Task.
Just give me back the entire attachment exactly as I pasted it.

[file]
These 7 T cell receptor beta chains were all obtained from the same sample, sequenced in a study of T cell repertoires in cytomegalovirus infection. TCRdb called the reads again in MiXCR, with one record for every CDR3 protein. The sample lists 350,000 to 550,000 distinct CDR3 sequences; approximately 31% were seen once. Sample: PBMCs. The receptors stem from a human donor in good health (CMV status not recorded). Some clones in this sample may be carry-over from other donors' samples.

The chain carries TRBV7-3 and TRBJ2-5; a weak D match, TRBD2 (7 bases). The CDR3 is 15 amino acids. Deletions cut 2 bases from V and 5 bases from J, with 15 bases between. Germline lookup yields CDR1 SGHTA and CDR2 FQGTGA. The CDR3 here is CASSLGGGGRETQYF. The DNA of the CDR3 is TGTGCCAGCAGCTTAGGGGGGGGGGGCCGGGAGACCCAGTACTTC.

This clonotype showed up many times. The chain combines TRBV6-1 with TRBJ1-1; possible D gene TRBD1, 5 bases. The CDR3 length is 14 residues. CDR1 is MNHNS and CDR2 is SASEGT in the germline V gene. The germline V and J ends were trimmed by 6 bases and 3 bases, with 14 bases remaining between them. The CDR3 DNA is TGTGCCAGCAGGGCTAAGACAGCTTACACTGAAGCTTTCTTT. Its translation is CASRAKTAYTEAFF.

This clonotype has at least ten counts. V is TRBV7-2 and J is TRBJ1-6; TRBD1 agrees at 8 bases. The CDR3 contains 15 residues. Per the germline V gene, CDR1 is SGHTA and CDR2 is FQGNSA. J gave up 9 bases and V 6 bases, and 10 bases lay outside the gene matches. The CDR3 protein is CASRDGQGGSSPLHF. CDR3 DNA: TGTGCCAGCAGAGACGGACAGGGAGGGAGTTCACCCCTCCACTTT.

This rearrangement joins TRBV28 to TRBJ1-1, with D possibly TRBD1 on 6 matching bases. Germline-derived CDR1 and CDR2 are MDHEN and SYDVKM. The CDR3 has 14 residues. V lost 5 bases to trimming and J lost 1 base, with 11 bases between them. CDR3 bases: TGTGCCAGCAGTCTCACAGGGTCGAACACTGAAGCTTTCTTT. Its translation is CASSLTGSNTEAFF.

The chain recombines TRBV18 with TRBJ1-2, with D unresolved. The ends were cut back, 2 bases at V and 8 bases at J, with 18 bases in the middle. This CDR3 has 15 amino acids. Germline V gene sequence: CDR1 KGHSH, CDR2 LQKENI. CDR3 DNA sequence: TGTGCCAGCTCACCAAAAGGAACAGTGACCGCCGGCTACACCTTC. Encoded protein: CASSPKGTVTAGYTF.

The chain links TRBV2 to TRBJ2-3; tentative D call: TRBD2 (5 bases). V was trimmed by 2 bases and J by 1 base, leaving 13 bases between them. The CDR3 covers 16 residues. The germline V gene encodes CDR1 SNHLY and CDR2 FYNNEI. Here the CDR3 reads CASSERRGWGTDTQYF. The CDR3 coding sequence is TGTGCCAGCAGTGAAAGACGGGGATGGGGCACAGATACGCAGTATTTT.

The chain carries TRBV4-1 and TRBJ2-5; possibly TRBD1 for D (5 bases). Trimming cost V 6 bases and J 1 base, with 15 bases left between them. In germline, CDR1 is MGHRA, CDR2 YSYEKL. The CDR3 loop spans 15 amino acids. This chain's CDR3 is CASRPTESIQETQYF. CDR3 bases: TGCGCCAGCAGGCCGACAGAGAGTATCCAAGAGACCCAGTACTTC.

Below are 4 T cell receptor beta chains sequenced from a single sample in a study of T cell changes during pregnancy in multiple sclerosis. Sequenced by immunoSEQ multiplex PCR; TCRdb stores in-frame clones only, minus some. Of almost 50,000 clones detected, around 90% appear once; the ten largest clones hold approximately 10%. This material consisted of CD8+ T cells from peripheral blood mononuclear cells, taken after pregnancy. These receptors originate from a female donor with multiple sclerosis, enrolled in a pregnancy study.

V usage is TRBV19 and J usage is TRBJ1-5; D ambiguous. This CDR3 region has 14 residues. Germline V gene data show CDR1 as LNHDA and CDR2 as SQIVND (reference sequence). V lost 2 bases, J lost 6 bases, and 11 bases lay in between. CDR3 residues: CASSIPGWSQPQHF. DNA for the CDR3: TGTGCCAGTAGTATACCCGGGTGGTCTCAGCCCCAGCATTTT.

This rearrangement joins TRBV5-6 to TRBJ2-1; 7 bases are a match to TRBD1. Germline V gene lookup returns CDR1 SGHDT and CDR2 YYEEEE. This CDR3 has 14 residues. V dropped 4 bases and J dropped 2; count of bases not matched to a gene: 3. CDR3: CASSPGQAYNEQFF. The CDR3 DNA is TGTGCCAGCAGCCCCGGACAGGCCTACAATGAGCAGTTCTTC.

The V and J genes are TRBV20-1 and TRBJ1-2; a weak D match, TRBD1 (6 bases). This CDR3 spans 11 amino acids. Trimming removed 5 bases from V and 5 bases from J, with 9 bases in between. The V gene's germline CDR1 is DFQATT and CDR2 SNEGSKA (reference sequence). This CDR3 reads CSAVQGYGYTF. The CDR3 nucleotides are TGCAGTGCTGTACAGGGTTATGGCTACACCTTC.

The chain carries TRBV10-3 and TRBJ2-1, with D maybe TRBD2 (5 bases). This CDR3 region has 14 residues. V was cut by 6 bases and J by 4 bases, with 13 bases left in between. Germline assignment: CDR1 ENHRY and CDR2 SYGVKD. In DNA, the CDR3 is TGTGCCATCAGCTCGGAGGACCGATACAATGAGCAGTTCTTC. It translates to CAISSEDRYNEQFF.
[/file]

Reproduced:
These 7 T cell receptor beta chains were all obtained from the same sample, sequenced in a study of T cell repertoires in cytomegalovirus infection. TCRdb called the reads again in MiXCR, with one record for every CDR3 protein. The sample lists 350,000 to 550,000 distinct CDR3 sequences; approximately 31% were seen once. Sample: PBMCs. The receptors stem from a human donor in good health (CMV status not recorded). Some clones in this sample may be carry-over from other donors' samples.

The chain carries TRBV7-3 and TRBJ2-5; a weak D match, TRBD2 (7 bases). The CDR3 is 15 amino acids. Deletions cut 2 bases from V and 5 bases from J, with 15 bases between. Germline lookup yields CDR1 SGHTA and CDR2 FQGTGA. The CDR3 here is CASSLGGGGRETQYF. The DNA of the CDR3 is TGTGCCAGCAGCTTAGGGGGGGGGGGCCGGGAGACCCAGTACTTC.

This clonotype showed up many times. The chain combines TRBV6-1 with TRBJ1-1; possible D gene TRBD1, 5 bases. The CDR3 length is 14 residues. CDR1 is MNHNS and CDR2 is SASEGT in the germline V gene. The germline V and J ends were trimmed by 6 bases and 3 bases, with 14 bases remaining between them. The CDR3 DNA is TGTGCCAGCAGGGCTAAGACAGCTTACACTGAAGCTTTCTTT. Its translation is CASRAKTAYTEAFF.

This clonotype has at least ten counts. V is TRBV7-2 and J is TRBJ1-6; TRBD1 agrees at 8 bases. The CDR3 contains 15 residues. Per the germline V gene, CDR1 is SGHTA and CDR2 is FQGNSA. J gave up 9 bases and V 6 bases, and 10 bases lay outside the gene matches. The CDR3 protein is CASRDGQGGSSPLHF. CDR3 DNA: TGTGCCAGCAGAGACGGACAGGGAGGGAGTTCACCCCTCCACTTT.

This rearrangement joins TRBV28 to TRBJ1-1, with D possibly TRBD1 on 6 matching bases. Germline-derived CDR1 and CDR2 are MDHEN and SYDVKM. The CDR3 has 14 residues. V lost 5 bases to trimming and J lost 1 base, with 11 bases between them. CDR3 bases: TGTGCCAGCAGTCTCACAGGGTCGAACACTGAAGCTTTCTTT. Its translation is CASSLTGSNTEAFF.

The chain recombines TRBV18 with TRBJ1-2, with D unresolved. The ends were cut back, 2 bases at V and 8 bases at J, with 18 bases in the middle. This CDR3 has 15 amino acids. Germline V gene sequence: CDR1 KGHSH, CDR2 LQKENI. CDR3 DNA sequence: TGTGCCAGCTCACCAAAAGGAACAGTGACCGCCGGCTACACCTTC. Encoded protein: CASSPKGTVTAGYTF.

The chain links TRBV2 to TRBJ2-3; tentative D call: TRBD2 (5 bases). V was trimmed by 2 bases and J by 1 base, leaving 13 bases between them. The CDR3 covers 16 residues. The germline V gene encodes CDR1 SNHLY and CDR2 FYNNEI. Here the CDR3 reads CASSERRGWGTDTQYF. The CDR3 coding sequence is TGTGCCAGCAGTGAAAGACGGGGATGGGGCACAGATACGCAGTATTTT.

The chain carries TRBV4-1 and TRBJ2-5; possibly TRBD1 for D (5 bases). Trimming cost V 6 bases and J 1 base, with 15 bases left between them. In germline, CDR1 is MGHRA, CDR2 YSYEKL. The CDR3 loop spans 15 amino acids. This chain's CDR3 is CASRPTESIQETQYF. CDR3 bases: TGCGCCAGCAGGCCGACAGAGAGTATCCAAGAGACCCAGTACTTC.

Below are 4 T cell receptor beta chains sequenced from a single sample in a study of T cell changes during pregnancy in multiple sclerosis. Sequenced by immunoSEQ multiplex PCR; TCRdb stores in-frame clones only, minus some. Of almost 50,000 clones detected, around 90% appear once; the ten largest clones hold approximately 10%. This material consisted of CD8+ T cells from peripheral blood mononuclear cells, taken after pregnancy. These receptors originate from a female donor with multiple sclerosis, enrolled in a pregnancy study.

V usage is TRBV19 and J usage is TRBJ1-5; D ambiguous. This CDR3 region has 14 residues. Germline V gene data show CDR1 as LNHDA and CDR2 as SQIVND (reference sequence). V lost 2 bases, J lost 6 bases, and 11 bases lay in between. CDR3 residues: CASSIPGWSQPQHF. DNA for the CDR3: TGTGCCAGTAGTATACCCGGGTGGTCTCAGCCCCAGCATTTT.

This rearrangement joins TRBV5-6 to TRBJ2-1; 7 bases are a match to TRBD1. Germline V gene lookup returns CDR1 SGHDT and CDR2 YYEEEE. This CDR3 has 14 residues. V dropped 4 bases and J dropped 2; count of bases not matched to a gene: 3. CDR3: CASSPGQAYNEQFF. The CDR3 DNA is TGTGCCAGCAGCCCCGGACAGGCCTACAATGAGCAGTTCTTC.

The V and J genes are TRBV20-1 and TRBJ1-2; a weak D match, TRBD1 (6 bases). This CDR3 spans 11 amino acids. Trimming removed 5 bases from V and 5 bases from J, with 9 bases in between. The V gene's germline CDR1 is DFQATT and CDR2 SNEGSKA (reference sequence). This CDR3 reads CSAVQGYGYTF. The CDR3 nucleotides are TGCAGTGCTGTACAGGGTTATGGCTACACCTTC.

The chain carries TRBV10-3 and TRBJ2-1, with D maybe TRBD2 (5 bases). This CDR3 region has 14 residues. V was cut by 6 bases and J by 4 bases, with 13 bases left in between. Germline assignment: CDR1 ENHRY and CDR2 SYGVKD. In DNA, the CDR3 is TGTGCCATCAGCTCGGAGGACCGATACAATGAGCAGTTCTTC. It translates to CAISSEDRYNEQFF.